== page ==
Taliban Warns Govt Against Execution of its Jailed Members

The Taliban in a statement on Thursday warned the Afghan government of severe response if any of its members cutting jails are executed. The group said that peace process and execution cant move together.

A Taliban spokesman has claimed that all those 5,000 Taliban prisoners who were released recently from the Afghan government jails as part of the US-Taliban peace agreement had been sentenced to death by the Afghan courts, warning that any mistreatment of the remaining prisoners will pose serious harms to the peace process.

Meanwhile,l officials of Directorate of Prisons have said that over 1,000 prisoners have been sentenced to death by the courts in Afghanistan.

The Directorate of Prisons however refrained to give an exact figure about the political prisoners.

This comes few days after Afghanistan’s First Vice President Amrullah Saleh called on the Afghan legal and judicial system to order the death penalties for the arrested Taliban members to help improve the security situations.

But, a Taliban spokesman has told TOLOnews that all those 5,000 Taliban members recently released by the government were sentenced to death and now there are no Taliban members on death row.

“The Taliban’s killing machine was not stopped despite the release of over 5,000 prisoners from the jails on goodwill gestures, the call for execution of these prisoners is a legitimate call,” said Mohammad Baqir Kazimi, member of Saleh’s office.

“The executive body is not supposed to be the decision maker, this is the responsibility of the legal system, they have their own calculations about the crimes committed and about the punishments,” said Mirza Mohammad Yarmand, a military analyst.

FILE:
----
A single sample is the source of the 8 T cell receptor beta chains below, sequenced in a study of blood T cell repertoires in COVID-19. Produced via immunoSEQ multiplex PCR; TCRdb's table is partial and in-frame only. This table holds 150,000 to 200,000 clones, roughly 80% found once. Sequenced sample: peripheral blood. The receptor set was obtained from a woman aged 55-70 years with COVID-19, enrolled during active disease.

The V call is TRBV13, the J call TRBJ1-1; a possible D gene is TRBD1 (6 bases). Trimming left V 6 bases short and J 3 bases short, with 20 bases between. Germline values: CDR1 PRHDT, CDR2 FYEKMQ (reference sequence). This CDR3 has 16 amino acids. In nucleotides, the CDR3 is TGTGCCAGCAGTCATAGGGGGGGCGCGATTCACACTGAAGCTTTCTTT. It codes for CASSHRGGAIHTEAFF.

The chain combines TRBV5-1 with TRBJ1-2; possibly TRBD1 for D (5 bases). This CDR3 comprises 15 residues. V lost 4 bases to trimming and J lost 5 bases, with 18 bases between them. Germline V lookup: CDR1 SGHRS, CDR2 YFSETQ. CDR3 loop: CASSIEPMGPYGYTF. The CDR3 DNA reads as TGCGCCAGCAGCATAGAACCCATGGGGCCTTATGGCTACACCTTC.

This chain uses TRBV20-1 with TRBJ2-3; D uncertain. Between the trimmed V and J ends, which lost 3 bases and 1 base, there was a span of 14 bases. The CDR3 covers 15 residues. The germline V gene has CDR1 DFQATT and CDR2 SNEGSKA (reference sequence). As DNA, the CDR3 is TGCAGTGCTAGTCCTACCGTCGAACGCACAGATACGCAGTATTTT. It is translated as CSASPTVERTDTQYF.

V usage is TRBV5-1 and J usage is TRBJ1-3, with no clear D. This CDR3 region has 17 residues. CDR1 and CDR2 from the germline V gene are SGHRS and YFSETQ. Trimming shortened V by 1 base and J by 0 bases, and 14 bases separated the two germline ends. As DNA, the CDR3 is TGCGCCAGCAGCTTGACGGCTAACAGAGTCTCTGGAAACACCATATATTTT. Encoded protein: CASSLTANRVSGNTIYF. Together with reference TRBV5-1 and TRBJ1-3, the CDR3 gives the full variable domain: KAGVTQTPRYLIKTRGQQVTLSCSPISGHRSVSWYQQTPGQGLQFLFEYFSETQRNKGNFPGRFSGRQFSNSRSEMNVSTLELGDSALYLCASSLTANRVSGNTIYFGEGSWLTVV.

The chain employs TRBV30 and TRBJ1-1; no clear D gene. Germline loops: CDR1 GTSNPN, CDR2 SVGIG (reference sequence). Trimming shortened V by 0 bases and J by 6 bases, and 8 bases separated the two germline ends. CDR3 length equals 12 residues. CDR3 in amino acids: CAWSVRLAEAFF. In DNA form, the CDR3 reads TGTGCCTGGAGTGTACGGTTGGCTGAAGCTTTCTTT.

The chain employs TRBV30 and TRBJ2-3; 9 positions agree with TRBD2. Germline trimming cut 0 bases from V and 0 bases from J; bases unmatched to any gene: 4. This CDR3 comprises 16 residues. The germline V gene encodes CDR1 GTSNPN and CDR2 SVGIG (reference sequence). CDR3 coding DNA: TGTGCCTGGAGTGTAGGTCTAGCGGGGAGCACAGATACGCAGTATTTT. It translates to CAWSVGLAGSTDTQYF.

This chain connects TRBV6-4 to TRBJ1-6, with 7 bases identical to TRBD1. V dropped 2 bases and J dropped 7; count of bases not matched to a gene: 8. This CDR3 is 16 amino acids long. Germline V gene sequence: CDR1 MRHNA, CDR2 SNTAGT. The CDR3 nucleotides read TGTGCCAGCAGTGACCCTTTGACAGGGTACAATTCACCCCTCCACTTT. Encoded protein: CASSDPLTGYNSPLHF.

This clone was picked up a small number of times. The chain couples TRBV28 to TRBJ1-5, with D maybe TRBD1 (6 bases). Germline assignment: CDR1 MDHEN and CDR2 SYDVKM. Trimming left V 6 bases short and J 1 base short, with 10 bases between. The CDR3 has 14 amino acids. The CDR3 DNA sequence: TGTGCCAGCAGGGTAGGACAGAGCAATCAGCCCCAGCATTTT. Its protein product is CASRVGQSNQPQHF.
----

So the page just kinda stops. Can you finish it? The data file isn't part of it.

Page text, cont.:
“We should do something which is in the favor of the people and the country,” said MP Parwiz Arabzada.

But the Office of the First Vice President has said that the execution of Taliban-affiliated prisoners who have pleaded guilty is the wish of the families of the victims of the violent incidents that were caused in the Taliban attacks.

This comes a day after Waheed Omar, President Ghani’s senior adviser for public and strategic affairs said that the Afghan government will not release more Taliban prisoners, and said that previous releases has resulted in more violence.

“We are not in favor of releasing more Taliban prisoners,” Omar said.

This comes as the Taliban has demanded the release of 7,000 more prisoners, the removal of the group’s members from the UN blacklist, and the formation of an Islamic system in order to continue the peace talks, according to peace talks.

The release of over 5,000 Taliban prisoners before was intended to reduce violence as the part of the peace process, Omar said, but “violence has increased because of it.”

In the meantime, Republic negotiator Abdul Hafiz Mansoor on Monday said that the negotiating team has decided that the legitimacy of the war must be discussed with the Taliban before any progress can be made.

He said the talks will not have an outcome until this issue is clarified.

On Sunday, the chief negotiators from the Afghan republic and the Taliban met; however, the working groups from both sides failed to meet on Monday to finalize the agenda for the talks.

The US-Taliban deal signed on February 29 last year raised hopes among Afghans for a reduction in violence but the Taliban, in defiance of the international community, continued their attacks against the Afghan government forces.

However, so far, there has been no major progress between the Republic negotiating team and Taliban.

Over the past few months, Afghanistan has also grappled with a spate of targeted attacks on civil society members and the journalists.

The Afghan government has blamed the Taliban for the attacks.

But the Taliban has denied involvement.